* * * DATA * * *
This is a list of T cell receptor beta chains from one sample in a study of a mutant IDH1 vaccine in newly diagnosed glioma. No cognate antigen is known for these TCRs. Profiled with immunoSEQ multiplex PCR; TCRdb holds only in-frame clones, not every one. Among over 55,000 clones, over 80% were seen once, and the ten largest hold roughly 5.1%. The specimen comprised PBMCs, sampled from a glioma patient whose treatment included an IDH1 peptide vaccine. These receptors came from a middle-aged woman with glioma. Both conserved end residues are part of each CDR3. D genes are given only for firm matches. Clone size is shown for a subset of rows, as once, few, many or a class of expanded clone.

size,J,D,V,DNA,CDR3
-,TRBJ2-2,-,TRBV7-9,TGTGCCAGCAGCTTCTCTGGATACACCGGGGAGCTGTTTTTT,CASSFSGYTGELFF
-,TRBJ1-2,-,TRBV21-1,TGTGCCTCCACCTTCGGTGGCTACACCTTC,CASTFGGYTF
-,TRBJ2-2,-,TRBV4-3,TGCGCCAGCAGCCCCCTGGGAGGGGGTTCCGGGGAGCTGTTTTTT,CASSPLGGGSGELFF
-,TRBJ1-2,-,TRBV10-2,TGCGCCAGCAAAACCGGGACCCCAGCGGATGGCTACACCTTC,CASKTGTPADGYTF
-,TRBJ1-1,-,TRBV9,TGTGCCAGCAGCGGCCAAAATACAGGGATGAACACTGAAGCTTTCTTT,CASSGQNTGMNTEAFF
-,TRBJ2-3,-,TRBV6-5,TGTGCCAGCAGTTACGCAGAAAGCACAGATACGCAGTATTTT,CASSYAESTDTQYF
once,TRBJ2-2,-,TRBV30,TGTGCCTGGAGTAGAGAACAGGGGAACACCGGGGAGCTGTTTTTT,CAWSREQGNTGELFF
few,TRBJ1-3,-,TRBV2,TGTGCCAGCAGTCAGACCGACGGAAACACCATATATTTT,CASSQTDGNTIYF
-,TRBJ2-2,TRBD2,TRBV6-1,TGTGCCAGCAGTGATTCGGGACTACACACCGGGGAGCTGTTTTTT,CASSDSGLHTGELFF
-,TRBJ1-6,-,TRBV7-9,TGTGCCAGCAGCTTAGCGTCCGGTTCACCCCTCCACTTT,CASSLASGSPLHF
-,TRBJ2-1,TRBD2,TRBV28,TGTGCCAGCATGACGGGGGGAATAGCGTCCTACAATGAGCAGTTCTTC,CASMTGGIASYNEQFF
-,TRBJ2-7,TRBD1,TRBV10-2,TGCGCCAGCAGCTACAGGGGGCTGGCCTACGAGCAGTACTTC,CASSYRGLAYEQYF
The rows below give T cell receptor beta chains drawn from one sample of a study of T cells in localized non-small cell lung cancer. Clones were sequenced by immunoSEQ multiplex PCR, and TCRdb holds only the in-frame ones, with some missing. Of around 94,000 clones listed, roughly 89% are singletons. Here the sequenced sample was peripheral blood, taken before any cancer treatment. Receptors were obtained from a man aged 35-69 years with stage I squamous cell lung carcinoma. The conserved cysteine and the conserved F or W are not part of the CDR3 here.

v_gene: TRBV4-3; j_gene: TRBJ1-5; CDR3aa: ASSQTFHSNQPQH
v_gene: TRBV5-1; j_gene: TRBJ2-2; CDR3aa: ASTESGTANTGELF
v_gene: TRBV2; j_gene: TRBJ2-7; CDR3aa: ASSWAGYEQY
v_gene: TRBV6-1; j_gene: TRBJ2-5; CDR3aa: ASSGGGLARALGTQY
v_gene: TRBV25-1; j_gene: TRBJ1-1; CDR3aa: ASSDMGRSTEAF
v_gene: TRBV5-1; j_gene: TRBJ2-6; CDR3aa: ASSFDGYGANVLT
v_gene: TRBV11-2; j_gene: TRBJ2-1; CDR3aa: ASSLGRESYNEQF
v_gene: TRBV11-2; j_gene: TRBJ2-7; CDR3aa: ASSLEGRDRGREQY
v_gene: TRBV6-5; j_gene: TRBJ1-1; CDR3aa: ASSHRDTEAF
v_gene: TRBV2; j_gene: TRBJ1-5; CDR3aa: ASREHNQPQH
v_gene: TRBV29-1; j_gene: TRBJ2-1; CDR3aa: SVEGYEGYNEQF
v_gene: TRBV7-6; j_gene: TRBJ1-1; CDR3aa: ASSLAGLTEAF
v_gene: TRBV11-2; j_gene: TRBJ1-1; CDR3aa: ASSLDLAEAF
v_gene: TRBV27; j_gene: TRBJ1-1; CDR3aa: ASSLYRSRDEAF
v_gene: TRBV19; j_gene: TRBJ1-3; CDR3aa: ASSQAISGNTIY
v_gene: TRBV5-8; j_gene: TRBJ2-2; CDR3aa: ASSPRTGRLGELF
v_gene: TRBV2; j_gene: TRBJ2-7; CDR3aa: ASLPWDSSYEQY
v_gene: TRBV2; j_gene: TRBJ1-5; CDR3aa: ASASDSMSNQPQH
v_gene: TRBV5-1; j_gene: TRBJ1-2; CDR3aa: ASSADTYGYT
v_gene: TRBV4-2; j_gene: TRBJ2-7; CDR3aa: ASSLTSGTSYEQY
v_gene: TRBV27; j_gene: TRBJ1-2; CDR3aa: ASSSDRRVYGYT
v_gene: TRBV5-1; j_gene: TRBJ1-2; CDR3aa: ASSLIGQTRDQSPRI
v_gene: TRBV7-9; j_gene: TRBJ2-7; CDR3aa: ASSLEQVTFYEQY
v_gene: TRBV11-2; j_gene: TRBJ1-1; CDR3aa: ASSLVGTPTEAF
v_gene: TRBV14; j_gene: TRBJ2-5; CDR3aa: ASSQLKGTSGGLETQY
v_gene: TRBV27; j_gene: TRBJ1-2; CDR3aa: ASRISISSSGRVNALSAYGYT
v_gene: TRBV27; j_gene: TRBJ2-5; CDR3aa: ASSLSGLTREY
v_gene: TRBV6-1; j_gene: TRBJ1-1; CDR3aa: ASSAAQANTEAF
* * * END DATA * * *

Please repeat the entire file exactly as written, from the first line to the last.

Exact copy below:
This is a list of T cell receptor beta chains from one sample in a study of a mutant IDH1 vaccine in newly diagnosed glioma. No cognate antigen is known for these TCRs. Profiled with immunoSEQ multiplex PCR; TCRdb holds only in-frame clones, not every one. Among over 55,000 clones, over 80% were seen once, and the ten largest hold roughly 5.1%. The specimen comprised PBMCs, sampled from a glioma patient whose treatment included an IDH1 peptide vaccine. These receptors came from a middle-aged woman with glioma. Both conserved end residues are part of each CDR3. D genes are given only for firm matches. Clone size is shown for a subset of rows, as once, few, many or a class of expanded clone.

size,J,D,V,DNA,CDR3
-,TRBJ2-2,-,TRBV7-9,TGTGCCAGCAGCTTCTCTGGATACACCGGGGAGCTGTTTTTT,CASSFSGYTGELFF
-,TRBJ1-2,-,TRBV21-1,TGTGCCTCCACCTTCGGTGGCTACACCTTC,CASTFGGYTF
-,TRBJ2-2,-,TRBV4-3,TGCGCCAGCAGCCCCCTGGGAGGGGGTTCCGGGGAGCTGTTTTTT,CASSPLGGGSGELFF
-,TRBJ1-2,-,TRBV10-2,TGCGCCAGCAAAACCGGGACCCCAGCGGATGGCTACACCTTC,CASKTGTPADGYTF
-,TRBJ1-1,-,TRBV9,TGTGCCAGCAGCGGCCAAAATACAGGGATGAACACTGAAGCTTTCTTT,CASSGQNTGMNTEAFF
-,TRBJ2-3,-,TRBV6-5,TGTGCCAGCAGTTACGCAGAAAGCACAGATACGCAGTATTTT,CASSYAESTDTQYF
once,TRBJ2-2,-,TRBV30,TGTGCCTGGAGTAGAGAACAGGGGAACACCGGGGAGCTGTTTTTT,CAWSREQGNTGELFF
few,TRBJ1-3,-,TRBV2,TGTGCCAGCAGTCAGACCGACGGAAACACCATATATTTT,CASSQTDGNTIYF
-,TRBJ2-2,TRBD2,TRBV6-1,TGTGCCAGCAGTGATTCGGGACTACACACCGGGGAGCTGTTTTTT,CASSDSGLHTGELFF
-,TRBJ1-6,-,TRBV7-9,TGTGCCAGCAGCTTAGCGTCCGGTTCACCCCTCCACTTT,CASSLASGSPLHF
-,TRBJ2-1,TRBD2,TRBV28,TGTGCCAGCATGACGGGGGGAATAGCGTCCTACAATGAGCAGTTCTTC,CASMTGGIASYNEQFF
-,TRBJ2-7,TRBD1,TRBV10-2,TGCGCCAGCAGCTACAGGGGGCTGGCCTACGAGCAGTACTTC,CASSYRGLAYEQYF
The rows below give T cell receptor beta chains drawn from one sample of a study of T cells in localized non-small cell lung cancer. Clones were sequenced by immunoSEQ multiplex PCR, and TCRdb holds only the in-frame ones, with some missing. Of around 94,000 clones listed, roughly 89% are singletons. Here the sequenced sample was peripheral blood, taken before any cancer treatment. Receptors were obtained from a man aged 35-69 years with stage I squamous cell lung carcinoma. The conserved cysteine and the conserved F or W are not part of the CDR3 here.

v_gene: TRBV4-3; j_gene: TRBJ1-5; CDR3aa: ASSQTFHSNQPQH
v_gene: TRBV5-1; j_gene: TRBJ2-2; CDR3aa: ASTESGTANTGELF
v_gene: TRBV2; j_gene: TRBJ2-7; CDR3aa: ASSWAGYEQY
v_gene: TRBV6-1; j_gene: TRBJ2-5; CDR3aa: ASSGGGLARALGTQY
v_gene: TRBV25-1; j_gene: TRBJ1-1; CDR3aa: ASSDMGRSTEAF
v_gene: TRBV5-1; j_gene: TRBJ2-6; CDR3aa: ASSFDGYGANVLT
v_gene: TRBV11-2; j_gene: TRBJ2-1; CDR3aa: ASSLGRESYNEQF
v_gene: TRBV11-2; j_gene: TRBJ2-7; CDR3aa: ASSLEGRDRGREQY
v_gene: TRBV6-5; j_gene: TRBJ1-1; CDR3aa: ASSHRDTEAF
v_gene: TRBV2; j_gene: TRBJ1-5; CDR3aa: ASREHNQPQH
v_gene: TRBV29-1; j_gene: TRBJ2-1; CDR3aa: SVEGYEGYNEQF
v_gene: TRBV7-6; j_gene: TRBJ1-1; CDR3aa: ASSLAGLTEAF
v_gene: TRBV11-2; j_gene: TRBJ1-1; CDR3aa: ASSLDLAEAF
v_gene: TRBV27; j_gene: TRBJ1-1; CDR3aa: ASSLYRSRDEAF
v_gene: TRBV19; j_gene: TRBJ1-3; CDR3aa: ASSQAISGNTIY
v_gene: TRBV5-8; j_gene: TRBJ2-2; CDR3aa: ASSPRTGRLGELF
v_gene: TRBV2; j_gene: TRBJ2-7; CDR3aa: ASLPWDSSYEQY
v_gene: TRBV2; j_gene: TRBJ1-5; CDR3aa: ASASDSMSNQPQH
v_gene: TRBV5-1; j_gene: TRBJ1-2; CDR3aa: ASSADTYGYT
v_gene: TRBV4-2; j_gene: TRBJ2-7; CDR3aa: ASSLTSGTSYEQY
v_gene: TRBV27; j_gene: TRBJ1-2; CDR3aa: ASSSDRRVYGYT
v_gene: TRBV5-1; j_gene: TRBJ1-2; CDR3aa: ASSLIGQTRDQSPRI
v_gene: TRBV7-9; j_gene: TRBJ2-7; CDR3aa: ASSLEQVTFYEQY
v_gene: TRBV11-2; j_gene: TRBJ1-1; CDR3aa: ASSLVGTPTEAF
v_gene: TRBV14; j_gene: TRBJ2-5; CDR3aa: ASSQLKGTSGGLETQY
v_gene: TRBV27; j_gene: TRBJ1-2; CDR3aa: ASRISISSSGRVNALSAYGYT
v_gene: TRBV27; j_gene: TRBJ2-5; CDR3aa: ASSLSGLTREY
v_gene: TRBV6-1; j_gene: TRBJ1-1; CDR3aa: ASSAAQANTEAF